Improving driver performance with telematics
Written by: Laurence Doe | Published:
Bretts Transport has a telematics system that records data before and after an incident for insurance purposes

What’s so special about the magic black boxes becoming ever-more common in fleet vehicles? Laurence Doe looks into telematics’ advantages for businesses

If your company operates a fleet of vehicles, be they HGVs, vans or company cars, it’s possible to drive improvements in productivity and safety while cutting costs by gathering telematics data and using it to boost drivers’ performance and fuel efficiency.

More than two-thirds (68 per cent) of UK businesses are saving money on vehicle fuel bills because of their use of telematics, according to a survey of 500 companies by the RAC. Its telematics MD Nick Walker breaks down the cost-saving benefits of telematics as up to 15 per cent off fuel bills, a reduction in maintenance costs of 25 per cent, up to 42 per cent less accidents and a decrease in insurance premiums of 20 per cent.

“Telematics could identify that fleets operating at below 70 per cent utilisation probably have more vehicles than they need,” says Walker. “This means businesses can make informed decisions about their operations and whether they need to scale back or expand.”

But it isn’t just about operational efficiency, explains Steve Smith, sales director at Masternaut, which recently installed its telematics solution in more than 200 trailers belonging to logistics company Europa. Smith believes the benefits of telematics extend beyond cost savings.

“It’s about positioning the business much better to win tenders by being able to respond quicker to customer needs and expectations,” he explains. “Saving money is a by-product of a telematics solution. You can’t manage what you can’t measure.”

Telematics also allow fleet managers to “load balance” if they face a scenario where one depot has low utilisation but another has lots of short- term hires to meet high demand, says Walker. “Telematics enable the fleet manager to identify efficiencies through vehicle deployment as they get a much clearer understanding of the best vehicle for the type of work required. For example, the performance of the vehicle in areas such as fuel usage can be monitored by telematics, so that fleet managers will know what vehicle is best suited for which task.”

Best practice
Since Europa started using Masternaut Connect, which offers an advanced API (application programming interface) solution to allow integration with any system, it can share live information with its sub-contractors. The technology also provides location data to automatically calculate scheduling of jobs and populate dispatch systems with live vehicle locations.

Europa has linked Connect with its transport management suite and also uses Masternaut’s system within its Dartford branch office to display the locations of HGV trailers on screens. The API also means managers spend less time providing other departments with information and can concentrate on managing the fleet.

Additionally, Europa’s hubs have been geo- fenced to alert the depots that they may be receiving trailers. This transparency is improving operational efficiency by streamlining scheduling, unloading and reloading.

Another firm exploring telematics’ enterprise capabilities is Paragon. The routing and scheduling optimisation company concentrates on fleets of lorries and other large vehicles, and its software enables transport planners to have real-time visibility of schedules.

“This ability to see what is actually happening as the planned routes are executed allows transport operations to reduce their mileage, fuel costs and CO2 emissions,” explains David Shaw, strategic partnerships manager at Paragon Software Systems. “An integrated approach provides an early warning system; alerting transport planning or customer service teams of possible delivery delays or missed time windows.”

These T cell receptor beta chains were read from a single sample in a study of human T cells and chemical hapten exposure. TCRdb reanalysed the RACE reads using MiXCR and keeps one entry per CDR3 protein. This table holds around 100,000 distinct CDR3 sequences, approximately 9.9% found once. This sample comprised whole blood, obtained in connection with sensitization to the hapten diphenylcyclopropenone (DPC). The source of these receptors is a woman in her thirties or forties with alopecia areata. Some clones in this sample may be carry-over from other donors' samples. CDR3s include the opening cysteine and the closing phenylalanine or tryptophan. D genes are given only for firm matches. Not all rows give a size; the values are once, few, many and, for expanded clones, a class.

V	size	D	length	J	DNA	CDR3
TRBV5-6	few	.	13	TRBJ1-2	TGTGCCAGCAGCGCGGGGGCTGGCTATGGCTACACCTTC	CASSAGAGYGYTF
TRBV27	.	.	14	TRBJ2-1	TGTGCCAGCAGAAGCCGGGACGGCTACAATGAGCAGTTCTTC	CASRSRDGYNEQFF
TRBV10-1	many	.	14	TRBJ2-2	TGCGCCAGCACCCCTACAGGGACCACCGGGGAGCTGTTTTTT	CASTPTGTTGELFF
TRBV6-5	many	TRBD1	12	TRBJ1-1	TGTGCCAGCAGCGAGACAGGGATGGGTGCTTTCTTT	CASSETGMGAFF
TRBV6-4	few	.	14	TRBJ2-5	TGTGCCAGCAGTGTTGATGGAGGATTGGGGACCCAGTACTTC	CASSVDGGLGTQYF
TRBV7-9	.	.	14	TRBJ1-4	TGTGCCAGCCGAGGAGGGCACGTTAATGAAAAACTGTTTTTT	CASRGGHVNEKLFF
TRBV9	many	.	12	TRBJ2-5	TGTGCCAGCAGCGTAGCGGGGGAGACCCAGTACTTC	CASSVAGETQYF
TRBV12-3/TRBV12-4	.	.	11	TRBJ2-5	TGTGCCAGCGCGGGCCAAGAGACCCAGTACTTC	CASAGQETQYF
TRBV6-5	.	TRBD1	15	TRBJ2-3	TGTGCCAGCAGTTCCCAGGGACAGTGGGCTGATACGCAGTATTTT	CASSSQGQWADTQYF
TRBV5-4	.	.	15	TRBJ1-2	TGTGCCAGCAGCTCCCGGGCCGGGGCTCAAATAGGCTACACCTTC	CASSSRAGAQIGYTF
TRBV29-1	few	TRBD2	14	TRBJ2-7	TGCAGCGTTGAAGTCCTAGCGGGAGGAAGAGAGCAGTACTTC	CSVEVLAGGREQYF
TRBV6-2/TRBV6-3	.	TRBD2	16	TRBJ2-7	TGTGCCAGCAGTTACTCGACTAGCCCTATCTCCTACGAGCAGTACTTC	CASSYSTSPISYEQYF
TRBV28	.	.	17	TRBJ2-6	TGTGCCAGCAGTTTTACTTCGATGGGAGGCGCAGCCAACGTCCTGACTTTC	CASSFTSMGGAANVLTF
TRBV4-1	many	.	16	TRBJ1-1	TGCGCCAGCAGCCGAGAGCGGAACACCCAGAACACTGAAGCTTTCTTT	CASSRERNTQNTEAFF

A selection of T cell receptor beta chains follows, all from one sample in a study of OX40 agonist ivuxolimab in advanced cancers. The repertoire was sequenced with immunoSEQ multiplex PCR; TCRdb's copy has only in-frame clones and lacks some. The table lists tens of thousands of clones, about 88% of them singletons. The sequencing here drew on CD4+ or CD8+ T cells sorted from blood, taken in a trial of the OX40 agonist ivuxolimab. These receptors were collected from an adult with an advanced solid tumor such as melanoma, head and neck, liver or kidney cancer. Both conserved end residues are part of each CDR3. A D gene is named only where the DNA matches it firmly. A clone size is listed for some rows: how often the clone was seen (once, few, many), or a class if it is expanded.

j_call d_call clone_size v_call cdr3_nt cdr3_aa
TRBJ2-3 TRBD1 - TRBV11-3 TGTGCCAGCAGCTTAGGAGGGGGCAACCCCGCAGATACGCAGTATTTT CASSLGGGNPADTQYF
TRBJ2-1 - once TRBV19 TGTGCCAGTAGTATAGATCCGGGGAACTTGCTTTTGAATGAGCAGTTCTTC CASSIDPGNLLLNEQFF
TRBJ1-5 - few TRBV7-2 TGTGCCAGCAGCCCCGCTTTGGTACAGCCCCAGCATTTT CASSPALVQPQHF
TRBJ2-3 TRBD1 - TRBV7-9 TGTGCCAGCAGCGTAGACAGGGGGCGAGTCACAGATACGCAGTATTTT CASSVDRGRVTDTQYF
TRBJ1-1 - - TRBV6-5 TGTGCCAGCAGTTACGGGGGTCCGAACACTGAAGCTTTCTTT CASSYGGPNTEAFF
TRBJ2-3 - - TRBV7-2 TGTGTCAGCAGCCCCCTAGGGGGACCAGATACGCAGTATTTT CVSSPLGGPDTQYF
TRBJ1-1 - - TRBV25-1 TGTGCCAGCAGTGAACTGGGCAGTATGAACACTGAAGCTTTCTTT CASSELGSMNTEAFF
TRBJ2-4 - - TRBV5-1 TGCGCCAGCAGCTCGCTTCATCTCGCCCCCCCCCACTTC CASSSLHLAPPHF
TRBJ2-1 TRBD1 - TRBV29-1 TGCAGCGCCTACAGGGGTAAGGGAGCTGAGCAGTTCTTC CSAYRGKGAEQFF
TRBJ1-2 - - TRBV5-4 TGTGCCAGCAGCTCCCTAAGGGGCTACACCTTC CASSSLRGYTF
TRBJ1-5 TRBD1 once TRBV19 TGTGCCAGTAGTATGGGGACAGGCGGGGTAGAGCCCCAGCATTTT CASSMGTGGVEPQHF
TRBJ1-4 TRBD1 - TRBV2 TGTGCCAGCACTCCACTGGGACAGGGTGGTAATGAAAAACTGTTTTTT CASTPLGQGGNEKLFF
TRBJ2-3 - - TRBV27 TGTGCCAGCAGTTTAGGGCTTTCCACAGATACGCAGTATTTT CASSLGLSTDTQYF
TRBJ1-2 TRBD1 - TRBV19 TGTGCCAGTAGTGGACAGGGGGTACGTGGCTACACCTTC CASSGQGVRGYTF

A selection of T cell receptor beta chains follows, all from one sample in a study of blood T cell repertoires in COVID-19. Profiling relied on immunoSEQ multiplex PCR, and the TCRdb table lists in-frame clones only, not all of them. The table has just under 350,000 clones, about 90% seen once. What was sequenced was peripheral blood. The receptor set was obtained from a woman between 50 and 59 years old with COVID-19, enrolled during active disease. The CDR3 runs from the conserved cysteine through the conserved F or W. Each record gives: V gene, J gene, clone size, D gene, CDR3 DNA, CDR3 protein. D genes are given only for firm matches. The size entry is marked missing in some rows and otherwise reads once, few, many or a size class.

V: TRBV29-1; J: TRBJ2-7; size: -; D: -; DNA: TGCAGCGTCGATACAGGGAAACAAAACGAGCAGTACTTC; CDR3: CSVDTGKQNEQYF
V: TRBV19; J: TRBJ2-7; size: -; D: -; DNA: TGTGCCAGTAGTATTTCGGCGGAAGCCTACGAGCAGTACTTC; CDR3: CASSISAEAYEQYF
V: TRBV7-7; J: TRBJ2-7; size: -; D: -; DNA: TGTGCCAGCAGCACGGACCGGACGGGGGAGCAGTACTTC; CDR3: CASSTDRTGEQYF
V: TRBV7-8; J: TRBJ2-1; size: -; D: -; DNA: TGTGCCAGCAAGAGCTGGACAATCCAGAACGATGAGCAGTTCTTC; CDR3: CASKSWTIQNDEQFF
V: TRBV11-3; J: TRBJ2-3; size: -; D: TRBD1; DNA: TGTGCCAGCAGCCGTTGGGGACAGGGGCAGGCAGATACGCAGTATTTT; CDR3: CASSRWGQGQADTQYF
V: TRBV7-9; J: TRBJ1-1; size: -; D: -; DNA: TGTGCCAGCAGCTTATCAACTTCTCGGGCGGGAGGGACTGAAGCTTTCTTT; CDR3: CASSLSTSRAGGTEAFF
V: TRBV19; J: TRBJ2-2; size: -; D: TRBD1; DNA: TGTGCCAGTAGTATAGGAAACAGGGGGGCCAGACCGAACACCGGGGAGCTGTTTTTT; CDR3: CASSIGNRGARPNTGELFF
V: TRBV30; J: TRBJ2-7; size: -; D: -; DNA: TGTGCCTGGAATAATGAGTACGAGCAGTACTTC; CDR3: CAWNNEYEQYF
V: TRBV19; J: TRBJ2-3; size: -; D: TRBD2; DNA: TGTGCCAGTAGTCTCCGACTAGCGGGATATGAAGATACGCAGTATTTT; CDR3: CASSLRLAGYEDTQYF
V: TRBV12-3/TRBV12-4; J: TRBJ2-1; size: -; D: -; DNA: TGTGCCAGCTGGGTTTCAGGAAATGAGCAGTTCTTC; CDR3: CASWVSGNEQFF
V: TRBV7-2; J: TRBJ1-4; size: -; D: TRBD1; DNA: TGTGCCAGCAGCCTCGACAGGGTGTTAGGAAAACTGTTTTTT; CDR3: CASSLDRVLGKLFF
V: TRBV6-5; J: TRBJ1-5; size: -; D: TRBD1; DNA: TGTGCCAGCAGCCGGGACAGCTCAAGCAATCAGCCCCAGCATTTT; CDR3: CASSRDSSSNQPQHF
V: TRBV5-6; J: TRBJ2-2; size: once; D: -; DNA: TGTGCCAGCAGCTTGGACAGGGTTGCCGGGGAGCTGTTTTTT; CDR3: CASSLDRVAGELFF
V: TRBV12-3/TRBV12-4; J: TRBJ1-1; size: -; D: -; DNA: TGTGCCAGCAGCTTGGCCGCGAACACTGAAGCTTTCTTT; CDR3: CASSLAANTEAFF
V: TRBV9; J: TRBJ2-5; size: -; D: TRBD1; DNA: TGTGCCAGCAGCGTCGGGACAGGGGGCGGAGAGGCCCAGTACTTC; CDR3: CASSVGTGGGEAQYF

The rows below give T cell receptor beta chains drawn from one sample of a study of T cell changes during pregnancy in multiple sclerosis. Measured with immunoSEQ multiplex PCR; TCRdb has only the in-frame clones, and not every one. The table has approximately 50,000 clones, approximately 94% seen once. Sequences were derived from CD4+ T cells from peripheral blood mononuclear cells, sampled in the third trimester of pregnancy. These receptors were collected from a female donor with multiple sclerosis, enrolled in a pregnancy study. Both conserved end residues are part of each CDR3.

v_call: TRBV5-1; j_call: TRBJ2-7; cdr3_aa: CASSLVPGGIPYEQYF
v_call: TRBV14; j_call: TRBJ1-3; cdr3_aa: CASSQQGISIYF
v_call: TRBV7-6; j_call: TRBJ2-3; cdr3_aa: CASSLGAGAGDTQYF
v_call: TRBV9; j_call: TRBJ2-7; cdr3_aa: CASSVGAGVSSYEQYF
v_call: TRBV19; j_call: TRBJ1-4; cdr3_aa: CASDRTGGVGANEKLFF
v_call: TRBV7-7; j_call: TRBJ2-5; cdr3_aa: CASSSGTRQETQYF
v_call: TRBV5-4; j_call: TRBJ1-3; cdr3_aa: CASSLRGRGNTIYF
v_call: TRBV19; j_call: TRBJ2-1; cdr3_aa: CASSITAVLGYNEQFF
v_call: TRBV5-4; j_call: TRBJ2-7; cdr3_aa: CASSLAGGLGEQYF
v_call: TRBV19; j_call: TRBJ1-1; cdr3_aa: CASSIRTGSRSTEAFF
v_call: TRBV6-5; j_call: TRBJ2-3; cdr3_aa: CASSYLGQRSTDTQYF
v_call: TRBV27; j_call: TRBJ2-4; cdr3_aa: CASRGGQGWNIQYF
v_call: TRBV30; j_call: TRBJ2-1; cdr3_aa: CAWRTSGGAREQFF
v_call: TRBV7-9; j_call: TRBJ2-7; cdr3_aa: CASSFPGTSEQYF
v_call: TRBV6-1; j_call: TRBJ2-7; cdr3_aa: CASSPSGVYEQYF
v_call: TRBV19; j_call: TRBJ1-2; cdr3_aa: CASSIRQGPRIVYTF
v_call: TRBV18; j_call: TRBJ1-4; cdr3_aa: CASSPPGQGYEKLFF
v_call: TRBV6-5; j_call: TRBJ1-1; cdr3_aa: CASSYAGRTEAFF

Transport managers can then respond quickly and effectively to the situation by reducing the impact on schedules and customers – warning them through a service team, automated email or SMS alert.

But it may be a diversion from task rather than route that causes the driver to be late. Therefore, being able to track your workforce makes it easier to detect when drivers go against plan.

“We’ve had examples where we’ve seen a vehicle stationary in a lay-by, just 10 miles from the depot, and they’ve been stationary for 20 minutes and it’s not a planned driver break,” says Shaw. “After that 20-minute pause they’ve restarted their journey. The reason behind this behaviour is that the delay means that when they get back to the depot they’re too late to start their second trip and go out with another lot of work.”

Employees often change their behaviour when businesses deploy a telematics initiative. For example, more than half (58 per cent) of the firms in the RAC survey claimed they saw a reduction in speeding incidents and fines.

“Telematics deployment involves a change in company culture and data privacy is a key requirement,” comments Walker. “The added intelligence gained by telematics can affect finance departments, HR departments, fleet, and management structures. Best practice is to involve all areas of the business but responsibility usually lies with the fleet manager, as they will have greatest involvement in the day-to-day management of the system and the drivers using the technology.”

It was also claimed by 52 per cent of those surveyed that there had been a reduction in accidents involving staff, and 11 per cent said insurance premiums had decreased as a result of installing telematics.

Keeping on track
A company must analyse data to make the most of it, and processing telematics is the bread and butter of Pie Mapping’s business, which aims to use data from an entire fleet to assist companies.

“The data gathered from vehicles helps us to create services, scores and metrics and provide this back to companies, such as creating a scoring system for the drivers,” says Urtzi Alfaro, product manager at Pie Mapping. “The businesses can then approach insurance firms and show how good or bad the drivers are.”

There’s a correlation between adoption of telematics solutions and company size, according to Alfaro. Pie Mapping is now trying to bring to market a simpler version of its system for smaller fleets. Alfaro and others in the industry have noticed that telematics can even be beneficial to fleets of under 10 vehicles.

“Those managing it can have visibility of where the vehicle is and how well it is operating in terms of fuel efficiency, and judge how good individual drivers are,” explains Alfaro. “They can then use this to create their own processes and driver coaching because the main issue for insurance premiums is how preventative drivers are being. The key factors are harsh breaking and accelerating as you are not thinking ahead in order to stop correctly.”